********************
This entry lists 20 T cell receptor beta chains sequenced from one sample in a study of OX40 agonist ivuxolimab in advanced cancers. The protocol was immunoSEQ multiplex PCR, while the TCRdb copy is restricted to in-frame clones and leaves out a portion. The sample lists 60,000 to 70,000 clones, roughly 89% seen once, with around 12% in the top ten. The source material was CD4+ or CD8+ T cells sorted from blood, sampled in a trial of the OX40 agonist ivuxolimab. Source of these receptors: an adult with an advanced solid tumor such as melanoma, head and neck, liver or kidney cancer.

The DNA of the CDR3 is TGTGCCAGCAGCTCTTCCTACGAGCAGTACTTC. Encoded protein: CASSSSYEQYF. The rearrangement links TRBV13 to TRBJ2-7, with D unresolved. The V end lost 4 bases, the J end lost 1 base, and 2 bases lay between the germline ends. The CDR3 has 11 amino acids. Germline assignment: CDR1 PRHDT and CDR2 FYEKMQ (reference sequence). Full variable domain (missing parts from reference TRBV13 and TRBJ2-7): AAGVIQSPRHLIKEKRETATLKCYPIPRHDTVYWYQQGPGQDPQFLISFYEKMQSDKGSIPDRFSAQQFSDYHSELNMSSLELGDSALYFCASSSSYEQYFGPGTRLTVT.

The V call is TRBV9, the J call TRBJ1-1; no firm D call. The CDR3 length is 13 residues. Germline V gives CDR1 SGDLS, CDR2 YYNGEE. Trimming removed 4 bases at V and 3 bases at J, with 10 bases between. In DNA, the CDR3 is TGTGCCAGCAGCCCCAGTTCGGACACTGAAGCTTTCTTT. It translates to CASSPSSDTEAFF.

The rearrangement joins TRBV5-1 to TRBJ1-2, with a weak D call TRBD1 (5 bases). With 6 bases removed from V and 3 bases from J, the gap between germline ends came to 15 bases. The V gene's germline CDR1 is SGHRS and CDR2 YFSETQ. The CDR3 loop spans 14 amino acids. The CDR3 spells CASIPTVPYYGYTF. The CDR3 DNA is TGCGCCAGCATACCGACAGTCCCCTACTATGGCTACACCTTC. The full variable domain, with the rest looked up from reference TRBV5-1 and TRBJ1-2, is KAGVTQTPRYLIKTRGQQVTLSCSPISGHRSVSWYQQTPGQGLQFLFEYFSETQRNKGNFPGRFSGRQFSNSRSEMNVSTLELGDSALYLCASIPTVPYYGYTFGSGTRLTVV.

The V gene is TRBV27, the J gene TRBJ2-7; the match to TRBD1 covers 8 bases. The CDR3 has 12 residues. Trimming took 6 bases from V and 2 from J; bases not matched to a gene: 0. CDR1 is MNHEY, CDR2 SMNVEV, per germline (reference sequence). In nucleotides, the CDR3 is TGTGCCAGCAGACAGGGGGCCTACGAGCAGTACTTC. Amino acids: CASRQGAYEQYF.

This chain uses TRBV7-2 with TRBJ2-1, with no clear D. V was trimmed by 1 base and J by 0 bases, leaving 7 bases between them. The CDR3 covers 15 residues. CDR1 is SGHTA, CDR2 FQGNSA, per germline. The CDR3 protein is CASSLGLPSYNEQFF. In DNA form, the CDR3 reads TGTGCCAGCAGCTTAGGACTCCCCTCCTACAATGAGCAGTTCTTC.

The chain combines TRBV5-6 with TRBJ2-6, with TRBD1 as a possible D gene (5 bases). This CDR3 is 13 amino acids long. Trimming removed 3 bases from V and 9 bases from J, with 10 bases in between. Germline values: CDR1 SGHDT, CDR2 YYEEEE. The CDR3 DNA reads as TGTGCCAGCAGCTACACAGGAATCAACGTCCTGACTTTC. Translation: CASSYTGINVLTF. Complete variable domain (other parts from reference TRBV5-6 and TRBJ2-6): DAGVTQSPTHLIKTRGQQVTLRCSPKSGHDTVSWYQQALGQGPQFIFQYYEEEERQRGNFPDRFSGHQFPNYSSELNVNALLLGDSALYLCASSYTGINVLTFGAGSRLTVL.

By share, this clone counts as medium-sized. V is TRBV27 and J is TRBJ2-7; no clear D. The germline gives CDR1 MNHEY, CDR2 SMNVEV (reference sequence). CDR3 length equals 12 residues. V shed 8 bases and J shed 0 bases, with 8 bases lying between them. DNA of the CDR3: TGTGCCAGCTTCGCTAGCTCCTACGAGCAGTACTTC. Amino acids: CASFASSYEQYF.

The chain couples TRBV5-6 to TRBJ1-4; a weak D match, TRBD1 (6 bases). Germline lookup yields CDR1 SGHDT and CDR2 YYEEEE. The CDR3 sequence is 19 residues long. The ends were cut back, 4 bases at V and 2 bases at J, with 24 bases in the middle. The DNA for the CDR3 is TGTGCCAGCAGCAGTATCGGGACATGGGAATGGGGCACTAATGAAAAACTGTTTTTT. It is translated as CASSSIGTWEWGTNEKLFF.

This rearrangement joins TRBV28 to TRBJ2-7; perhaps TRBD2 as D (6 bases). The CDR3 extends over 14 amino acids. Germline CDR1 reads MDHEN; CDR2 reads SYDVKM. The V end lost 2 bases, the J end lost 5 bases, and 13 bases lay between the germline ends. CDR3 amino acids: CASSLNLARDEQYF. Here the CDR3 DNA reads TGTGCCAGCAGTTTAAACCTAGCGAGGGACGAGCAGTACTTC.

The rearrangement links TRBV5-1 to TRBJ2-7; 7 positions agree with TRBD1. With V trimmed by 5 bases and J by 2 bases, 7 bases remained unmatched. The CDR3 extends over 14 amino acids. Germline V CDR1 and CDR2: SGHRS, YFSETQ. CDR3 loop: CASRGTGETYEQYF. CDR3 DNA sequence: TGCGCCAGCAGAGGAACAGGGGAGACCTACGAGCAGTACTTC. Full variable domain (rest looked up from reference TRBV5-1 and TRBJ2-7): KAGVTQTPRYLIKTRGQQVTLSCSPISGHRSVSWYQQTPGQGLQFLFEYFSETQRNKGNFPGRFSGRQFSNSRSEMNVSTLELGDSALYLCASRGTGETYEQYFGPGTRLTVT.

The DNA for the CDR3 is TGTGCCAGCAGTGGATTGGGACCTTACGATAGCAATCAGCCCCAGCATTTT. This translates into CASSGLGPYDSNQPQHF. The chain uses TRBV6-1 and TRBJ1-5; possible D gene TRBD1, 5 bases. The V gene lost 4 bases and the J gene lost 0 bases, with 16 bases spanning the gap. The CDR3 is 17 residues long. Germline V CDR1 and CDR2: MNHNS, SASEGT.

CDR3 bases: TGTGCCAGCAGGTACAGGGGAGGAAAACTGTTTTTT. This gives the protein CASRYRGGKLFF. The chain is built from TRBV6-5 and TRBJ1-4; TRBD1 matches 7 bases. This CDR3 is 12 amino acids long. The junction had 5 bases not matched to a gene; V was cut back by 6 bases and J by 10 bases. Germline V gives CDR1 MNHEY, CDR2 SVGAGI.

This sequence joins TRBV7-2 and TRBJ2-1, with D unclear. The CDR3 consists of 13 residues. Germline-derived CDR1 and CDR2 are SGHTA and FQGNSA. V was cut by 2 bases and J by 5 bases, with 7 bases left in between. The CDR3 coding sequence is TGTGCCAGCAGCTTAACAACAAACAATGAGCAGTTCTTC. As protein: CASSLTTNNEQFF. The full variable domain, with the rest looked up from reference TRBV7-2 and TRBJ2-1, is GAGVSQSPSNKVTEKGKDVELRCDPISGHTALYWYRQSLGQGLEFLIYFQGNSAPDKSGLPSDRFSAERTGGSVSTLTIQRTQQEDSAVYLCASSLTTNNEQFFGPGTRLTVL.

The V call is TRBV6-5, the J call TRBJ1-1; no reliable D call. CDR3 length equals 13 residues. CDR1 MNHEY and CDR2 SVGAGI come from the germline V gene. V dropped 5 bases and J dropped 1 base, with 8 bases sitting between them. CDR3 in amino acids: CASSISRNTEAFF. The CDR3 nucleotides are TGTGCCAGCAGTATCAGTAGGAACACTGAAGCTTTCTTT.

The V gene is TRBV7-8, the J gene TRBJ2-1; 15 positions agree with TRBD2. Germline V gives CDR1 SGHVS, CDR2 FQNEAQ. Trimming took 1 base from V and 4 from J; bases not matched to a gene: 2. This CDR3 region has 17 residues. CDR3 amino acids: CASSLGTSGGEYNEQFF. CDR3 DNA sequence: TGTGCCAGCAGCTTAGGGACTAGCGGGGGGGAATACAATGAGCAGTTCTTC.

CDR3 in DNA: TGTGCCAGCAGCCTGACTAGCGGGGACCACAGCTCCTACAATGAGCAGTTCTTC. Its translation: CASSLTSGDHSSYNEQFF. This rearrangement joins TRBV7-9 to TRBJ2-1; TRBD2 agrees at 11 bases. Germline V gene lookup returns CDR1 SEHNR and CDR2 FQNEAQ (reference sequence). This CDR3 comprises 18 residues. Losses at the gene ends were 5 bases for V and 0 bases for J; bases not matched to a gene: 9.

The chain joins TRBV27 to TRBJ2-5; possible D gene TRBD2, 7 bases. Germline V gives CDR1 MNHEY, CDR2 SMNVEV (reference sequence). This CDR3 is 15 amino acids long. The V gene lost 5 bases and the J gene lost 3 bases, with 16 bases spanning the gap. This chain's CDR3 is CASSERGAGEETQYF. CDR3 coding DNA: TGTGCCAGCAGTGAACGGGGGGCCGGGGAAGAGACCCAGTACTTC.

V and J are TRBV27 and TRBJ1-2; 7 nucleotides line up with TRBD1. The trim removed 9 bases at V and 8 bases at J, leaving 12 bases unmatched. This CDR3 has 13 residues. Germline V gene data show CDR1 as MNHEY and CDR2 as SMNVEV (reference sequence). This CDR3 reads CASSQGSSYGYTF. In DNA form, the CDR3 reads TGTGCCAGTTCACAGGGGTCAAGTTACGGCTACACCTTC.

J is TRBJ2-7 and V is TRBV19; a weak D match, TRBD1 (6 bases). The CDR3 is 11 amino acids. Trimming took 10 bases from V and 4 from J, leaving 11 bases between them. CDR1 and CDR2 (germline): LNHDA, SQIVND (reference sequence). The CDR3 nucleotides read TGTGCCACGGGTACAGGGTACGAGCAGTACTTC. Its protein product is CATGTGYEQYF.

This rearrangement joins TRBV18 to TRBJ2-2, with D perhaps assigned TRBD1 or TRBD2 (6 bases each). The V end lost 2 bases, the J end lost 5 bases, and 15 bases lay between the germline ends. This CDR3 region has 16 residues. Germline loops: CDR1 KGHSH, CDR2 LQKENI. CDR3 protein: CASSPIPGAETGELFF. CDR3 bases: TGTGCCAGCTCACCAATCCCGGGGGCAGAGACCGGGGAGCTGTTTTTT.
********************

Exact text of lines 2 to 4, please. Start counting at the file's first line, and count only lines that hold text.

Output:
The DNA of the CDR3 is TGTGCCAGCAGCTCTTCCTACGAGCAGTACTTC. Encoded protein: CASSSSYEQYF. The rearrangement links TRBV13 to TRBJ2-7, with D unresolved. The V end lost 4 bases, the J end lost 1 base, and 2 bases lay between the germline ends. The CDR3 has 11 amino acids. Germline assignment: CDR1 PRHDT and CDR2 FYEKMQ (reference sequence). Full variable domain (missing parts from reference TRBV13 and TRBJ2-7): AAGVIQSPRHLIKEKRETATLKCYPIPRHDTVYWYQQGPGQDPQFLISFYEKMQSDKGSIPDRFSAQQFSDYHSELNMSSLELGDSALYFCASSSSYEQYFGPGTRLTVT.

The V call is TRBV9, the J call TRBJ1-1; no firm D call. The CDR3 length is 13 residues. Germline V gives CDR1 SGDLS, CDR2 YYNGEE. Trimming removed 4 bases at V and 3 bases at J, with 10 bases between. In DNA, the CDR3 is TGTGCCAGCAGCCCCAGTTCGGACACTGAAGCTTTCTTT. It translates to CASSPSSDTEAFF.

The rearrangement joins TRBV5-1 to TRBJ1-2, with a weak D call TRBD1 (5 bases). With 6 bases removed from V and 3 bases from J, the gap between germline ends came to 15 bases. The V gene's germline CDR1 is SGHRS and CDR2 YFSETQ. The CDR3 loop spans 14 amino acids. The CDR3 spells CASIPTVPYYGYTF. The CDR3 DNA is TGCGCCAGCATACCGACAGTCCCCTACTATGGCTACACCTTC. The full variable domain, with the rest looked up from reference TRBV5-1 and TRBJ1-2, is KAGVTQTPRYLIKTRGQQVTLSCSPISGHRSVSWYQQTPGQGLQFLFEYFSETQRNKGNFPGRFSGRQFSNSRSEMNVSTLELGDSALYLCASIPTVPYYGYTFGSGTRLTVV.